Plasma mediated collagen-I-coating of metal implant materials to improve biocompatibility
Joerg Hauser, Manfred Koeller, Sebastian Bensch, Helmut Halfmann, Peter Awakowicz, Hans-Ulrich Steinau, Stefan Esenwein
JOURNAL OF BIOMEDICAL MATERIALS RESEARCH PART A 94A(1), volume 94A, 19–26, JUL 2010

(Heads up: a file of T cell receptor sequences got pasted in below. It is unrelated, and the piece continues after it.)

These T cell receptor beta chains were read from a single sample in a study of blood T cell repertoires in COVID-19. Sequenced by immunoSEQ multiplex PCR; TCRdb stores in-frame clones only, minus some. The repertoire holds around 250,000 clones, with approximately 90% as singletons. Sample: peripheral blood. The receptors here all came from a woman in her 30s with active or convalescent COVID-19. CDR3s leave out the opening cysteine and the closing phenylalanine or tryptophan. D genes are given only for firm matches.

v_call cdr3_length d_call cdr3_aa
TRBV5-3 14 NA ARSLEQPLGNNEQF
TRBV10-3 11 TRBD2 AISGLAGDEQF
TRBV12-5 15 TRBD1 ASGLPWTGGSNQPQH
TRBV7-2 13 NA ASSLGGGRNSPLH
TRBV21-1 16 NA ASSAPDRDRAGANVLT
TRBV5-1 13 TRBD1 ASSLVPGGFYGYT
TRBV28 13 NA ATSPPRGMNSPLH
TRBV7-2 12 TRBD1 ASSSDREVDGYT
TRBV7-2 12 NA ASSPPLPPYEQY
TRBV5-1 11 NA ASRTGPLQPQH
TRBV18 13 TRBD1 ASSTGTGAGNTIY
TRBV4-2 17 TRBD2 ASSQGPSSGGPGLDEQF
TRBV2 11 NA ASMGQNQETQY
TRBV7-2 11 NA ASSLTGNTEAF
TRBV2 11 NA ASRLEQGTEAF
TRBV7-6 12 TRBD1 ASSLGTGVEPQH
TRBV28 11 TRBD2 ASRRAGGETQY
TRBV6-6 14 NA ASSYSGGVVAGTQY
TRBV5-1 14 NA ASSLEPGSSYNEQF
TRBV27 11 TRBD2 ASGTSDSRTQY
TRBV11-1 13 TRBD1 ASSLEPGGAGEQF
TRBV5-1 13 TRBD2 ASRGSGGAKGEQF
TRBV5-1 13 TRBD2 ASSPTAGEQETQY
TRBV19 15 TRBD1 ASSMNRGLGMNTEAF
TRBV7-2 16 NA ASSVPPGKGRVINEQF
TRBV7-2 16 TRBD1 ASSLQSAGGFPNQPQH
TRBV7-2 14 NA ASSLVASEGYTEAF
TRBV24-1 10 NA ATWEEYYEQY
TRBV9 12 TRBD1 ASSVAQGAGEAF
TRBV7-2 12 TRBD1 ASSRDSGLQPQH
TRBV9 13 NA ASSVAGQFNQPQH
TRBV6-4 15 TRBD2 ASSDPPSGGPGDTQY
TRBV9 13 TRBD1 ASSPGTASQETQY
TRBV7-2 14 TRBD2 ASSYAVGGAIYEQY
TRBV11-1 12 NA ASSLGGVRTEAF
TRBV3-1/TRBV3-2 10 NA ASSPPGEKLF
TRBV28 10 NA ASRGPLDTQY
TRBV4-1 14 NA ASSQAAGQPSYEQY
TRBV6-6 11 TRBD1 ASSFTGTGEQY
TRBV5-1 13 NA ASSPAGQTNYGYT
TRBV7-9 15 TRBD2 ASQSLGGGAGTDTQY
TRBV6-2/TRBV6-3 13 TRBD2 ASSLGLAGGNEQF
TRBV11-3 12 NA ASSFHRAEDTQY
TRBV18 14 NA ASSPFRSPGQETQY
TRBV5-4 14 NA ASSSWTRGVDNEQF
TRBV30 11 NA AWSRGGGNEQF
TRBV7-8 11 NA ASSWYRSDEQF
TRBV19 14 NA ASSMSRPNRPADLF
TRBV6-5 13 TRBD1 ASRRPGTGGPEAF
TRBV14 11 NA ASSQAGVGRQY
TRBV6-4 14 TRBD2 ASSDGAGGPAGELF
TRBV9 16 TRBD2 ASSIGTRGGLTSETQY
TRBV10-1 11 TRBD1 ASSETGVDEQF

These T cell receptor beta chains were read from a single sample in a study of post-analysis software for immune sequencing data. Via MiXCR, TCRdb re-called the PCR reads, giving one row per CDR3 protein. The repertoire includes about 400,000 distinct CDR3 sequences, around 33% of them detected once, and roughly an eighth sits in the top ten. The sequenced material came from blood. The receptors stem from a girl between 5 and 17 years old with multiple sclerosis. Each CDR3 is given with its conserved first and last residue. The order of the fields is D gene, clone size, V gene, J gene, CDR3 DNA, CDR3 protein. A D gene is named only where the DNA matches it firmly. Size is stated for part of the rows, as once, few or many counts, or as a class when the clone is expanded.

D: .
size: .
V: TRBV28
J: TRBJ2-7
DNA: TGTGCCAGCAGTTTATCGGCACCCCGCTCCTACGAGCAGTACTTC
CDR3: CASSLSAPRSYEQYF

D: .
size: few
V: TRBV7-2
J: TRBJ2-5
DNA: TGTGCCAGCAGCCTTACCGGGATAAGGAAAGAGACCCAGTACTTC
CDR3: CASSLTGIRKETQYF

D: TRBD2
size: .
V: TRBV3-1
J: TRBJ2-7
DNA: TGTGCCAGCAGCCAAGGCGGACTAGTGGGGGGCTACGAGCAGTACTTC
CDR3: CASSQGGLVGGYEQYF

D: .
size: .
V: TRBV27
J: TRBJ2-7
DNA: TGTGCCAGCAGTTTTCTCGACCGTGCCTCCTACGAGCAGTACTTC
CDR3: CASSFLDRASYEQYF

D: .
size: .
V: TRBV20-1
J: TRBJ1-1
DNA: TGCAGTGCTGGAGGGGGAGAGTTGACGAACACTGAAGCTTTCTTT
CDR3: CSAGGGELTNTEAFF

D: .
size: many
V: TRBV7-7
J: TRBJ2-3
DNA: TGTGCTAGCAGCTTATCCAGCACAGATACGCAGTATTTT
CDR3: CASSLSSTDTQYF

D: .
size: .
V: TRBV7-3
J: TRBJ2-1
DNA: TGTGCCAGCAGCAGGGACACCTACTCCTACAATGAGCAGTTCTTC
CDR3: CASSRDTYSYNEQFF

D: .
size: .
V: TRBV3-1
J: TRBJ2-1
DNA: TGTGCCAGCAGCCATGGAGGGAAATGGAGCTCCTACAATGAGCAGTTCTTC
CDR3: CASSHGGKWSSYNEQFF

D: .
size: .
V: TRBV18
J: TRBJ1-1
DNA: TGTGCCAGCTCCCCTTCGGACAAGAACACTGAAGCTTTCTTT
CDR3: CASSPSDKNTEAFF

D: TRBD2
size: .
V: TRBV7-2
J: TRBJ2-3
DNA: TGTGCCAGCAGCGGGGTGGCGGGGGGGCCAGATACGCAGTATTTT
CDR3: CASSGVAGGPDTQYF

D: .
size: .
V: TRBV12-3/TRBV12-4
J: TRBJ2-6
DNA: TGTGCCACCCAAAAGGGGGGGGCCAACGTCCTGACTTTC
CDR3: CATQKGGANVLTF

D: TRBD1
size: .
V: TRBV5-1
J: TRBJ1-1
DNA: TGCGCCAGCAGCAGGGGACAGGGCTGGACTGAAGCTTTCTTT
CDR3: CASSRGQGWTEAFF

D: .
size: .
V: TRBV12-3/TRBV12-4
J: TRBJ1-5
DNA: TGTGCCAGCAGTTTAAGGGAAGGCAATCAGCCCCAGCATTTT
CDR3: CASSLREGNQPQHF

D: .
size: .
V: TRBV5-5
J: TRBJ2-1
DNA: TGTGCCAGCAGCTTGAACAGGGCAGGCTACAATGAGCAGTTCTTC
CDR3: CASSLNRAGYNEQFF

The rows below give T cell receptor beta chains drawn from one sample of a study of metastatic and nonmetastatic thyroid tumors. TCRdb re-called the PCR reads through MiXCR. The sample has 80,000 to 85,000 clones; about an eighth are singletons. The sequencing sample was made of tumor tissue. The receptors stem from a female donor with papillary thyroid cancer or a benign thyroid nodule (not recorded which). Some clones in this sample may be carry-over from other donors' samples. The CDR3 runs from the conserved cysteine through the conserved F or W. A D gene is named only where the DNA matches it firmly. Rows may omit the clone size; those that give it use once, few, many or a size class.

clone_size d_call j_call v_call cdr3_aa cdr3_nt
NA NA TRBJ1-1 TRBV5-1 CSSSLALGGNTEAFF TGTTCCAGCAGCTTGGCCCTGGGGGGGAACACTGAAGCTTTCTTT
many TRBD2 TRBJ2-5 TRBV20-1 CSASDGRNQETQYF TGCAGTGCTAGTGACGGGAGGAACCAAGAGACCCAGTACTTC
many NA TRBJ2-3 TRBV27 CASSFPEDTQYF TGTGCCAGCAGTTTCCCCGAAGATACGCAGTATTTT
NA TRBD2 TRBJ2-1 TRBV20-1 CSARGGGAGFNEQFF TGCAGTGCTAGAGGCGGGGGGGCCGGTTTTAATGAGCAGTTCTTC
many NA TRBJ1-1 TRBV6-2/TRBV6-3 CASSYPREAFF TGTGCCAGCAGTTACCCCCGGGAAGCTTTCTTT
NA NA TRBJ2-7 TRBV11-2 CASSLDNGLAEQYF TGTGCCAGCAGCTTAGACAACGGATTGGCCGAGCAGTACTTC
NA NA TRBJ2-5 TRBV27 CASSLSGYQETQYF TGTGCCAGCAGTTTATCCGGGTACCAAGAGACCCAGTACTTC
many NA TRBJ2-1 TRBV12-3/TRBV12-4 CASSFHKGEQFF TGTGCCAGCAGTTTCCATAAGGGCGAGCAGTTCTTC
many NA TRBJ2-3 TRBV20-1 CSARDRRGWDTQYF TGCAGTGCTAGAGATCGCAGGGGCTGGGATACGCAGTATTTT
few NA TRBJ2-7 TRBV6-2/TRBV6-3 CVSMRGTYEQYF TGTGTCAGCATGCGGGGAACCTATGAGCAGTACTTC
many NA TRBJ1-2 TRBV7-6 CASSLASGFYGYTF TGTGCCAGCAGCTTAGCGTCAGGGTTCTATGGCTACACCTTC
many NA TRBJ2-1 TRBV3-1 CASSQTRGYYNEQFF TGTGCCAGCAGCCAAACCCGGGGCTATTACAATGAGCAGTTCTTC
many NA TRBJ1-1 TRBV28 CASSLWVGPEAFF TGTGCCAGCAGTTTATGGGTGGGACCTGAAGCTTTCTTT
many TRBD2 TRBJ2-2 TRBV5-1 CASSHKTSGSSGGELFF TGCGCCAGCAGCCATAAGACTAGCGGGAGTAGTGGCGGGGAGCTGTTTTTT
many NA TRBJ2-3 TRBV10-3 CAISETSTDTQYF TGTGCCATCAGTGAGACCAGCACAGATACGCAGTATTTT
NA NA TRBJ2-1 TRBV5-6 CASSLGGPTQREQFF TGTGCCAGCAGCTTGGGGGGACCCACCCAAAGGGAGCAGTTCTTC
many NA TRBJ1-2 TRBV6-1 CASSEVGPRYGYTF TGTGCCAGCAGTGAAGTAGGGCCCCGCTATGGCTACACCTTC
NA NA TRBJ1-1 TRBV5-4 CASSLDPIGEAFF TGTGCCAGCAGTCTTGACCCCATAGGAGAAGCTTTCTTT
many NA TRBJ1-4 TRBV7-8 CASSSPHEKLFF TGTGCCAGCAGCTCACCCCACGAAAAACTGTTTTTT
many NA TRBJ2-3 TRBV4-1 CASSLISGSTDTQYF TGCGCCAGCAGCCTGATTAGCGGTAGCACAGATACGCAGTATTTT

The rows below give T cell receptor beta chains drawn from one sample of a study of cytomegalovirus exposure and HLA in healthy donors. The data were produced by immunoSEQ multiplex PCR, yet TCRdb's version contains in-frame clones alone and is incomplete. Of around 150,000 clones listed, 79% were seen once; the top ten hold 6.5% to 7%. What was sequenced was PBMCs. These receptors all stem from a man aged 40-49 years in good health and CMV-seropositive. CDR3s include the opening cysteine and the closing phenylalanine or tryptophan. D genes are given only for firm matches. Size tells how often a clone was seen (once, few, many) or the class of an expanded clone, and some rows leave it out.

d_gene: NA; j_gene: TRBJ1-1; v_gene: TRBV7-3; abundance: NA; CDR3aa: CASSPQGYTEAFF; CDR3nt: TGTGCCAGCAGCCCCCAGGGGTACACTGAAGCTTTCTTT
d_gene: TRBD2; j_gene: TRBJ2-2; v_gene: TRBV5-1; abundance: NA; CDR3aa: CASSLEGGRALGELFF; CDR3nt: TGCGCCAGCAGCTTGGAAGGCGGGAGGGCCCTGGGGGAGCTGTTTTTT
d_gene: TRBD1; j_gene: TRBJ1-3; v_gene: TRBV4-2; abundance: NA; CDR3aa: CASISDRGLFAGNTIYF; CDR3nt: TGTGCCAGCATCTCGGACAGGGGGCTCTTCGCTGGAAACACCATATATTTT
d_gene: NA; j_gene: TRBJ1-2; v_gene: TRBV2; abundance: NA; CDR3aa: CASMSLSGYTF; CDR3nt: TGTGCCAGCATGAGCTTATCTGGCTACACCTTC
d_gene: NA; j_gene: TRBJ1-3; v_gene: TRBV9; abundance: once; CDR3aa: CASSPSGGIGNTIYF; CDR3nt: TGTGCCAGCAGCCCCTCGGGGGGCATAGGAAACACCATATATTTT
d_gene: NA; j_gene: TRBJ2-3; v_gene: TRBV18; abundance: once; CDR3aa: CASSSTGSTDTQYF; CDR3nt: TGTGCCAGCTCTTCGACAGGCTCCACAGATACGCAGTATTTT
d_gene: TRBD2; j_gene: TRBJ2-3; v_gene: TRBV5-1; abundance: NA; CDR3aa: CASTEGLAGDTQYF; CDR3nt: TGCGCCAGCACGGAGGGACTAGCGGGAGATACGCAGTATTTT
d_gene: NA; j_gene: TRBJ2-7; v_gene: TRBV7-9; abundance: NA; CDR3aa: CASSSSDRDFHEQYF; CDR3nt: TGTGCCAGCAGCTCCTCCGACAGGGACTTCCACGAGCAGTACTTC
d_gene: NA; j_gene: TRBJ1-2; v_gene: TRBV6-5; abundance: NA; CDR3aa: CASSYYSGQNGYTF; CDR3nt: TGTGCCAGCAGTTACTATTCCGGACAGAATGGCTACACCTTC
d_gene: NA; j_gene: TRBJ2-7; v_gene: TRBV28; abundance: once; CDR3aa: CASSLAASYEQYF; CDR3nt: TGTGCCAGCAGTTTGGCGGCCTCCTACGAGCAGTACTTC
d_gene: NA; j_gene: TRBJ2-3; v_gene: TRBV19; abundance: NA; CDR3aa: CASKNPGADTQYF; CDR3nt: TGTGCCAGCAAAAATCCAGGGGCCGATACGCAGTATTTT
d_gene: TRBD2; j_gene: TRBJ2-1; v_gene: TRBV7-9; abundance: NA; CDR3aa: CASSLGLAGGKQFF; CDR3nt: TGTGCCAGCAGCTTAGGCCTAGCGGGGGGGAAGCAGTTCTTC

This study describes the collagen-I coating of titanium and steel implants via cold low-pressure gas plasma treatment. To analyze the coatings in terms of bio-compatibility osteoblast-like osteosarcoma cells and human leukocytes were cultivated on the metal surfaces. Two different implant materials were assessed (Ti6Al4V, X2CrNiMo18) and four different surface properties were evaluated: (a) plasma pretreated and collagen-I coated implant materials; (b) collagen-I dip-coated without plasma pretreatment; (c) plasma treated but not collagen-I coated; (d) standard implant materials served as control. The different coating characteristics were analyzed by scanning electron microscopy (SEM). For adhesion and viability tests calcein-AM staining of the cells and Alamar blue assays were performed. The quantitative analysis was conducted by computer assisted microfluorophotography and spectrometer measurements. SEM analysis revealed that stable collagen-I coatings could not be achieved on the dip-coated steel and titanium alloys. Only due to pretreatment with low-pressure gas plasma a robust deposition of collagen I on the surface could be achieved. The cell viability and cell attachment rate on the plasma pretreated, collagen coated surfaces was significantly (p < 0.017) increased compared to the non coated surfaces. Gas plasma treatment is a feasible method for the deposition of proteins on metal implant materials resulting in an improved biocompatibility in vitro.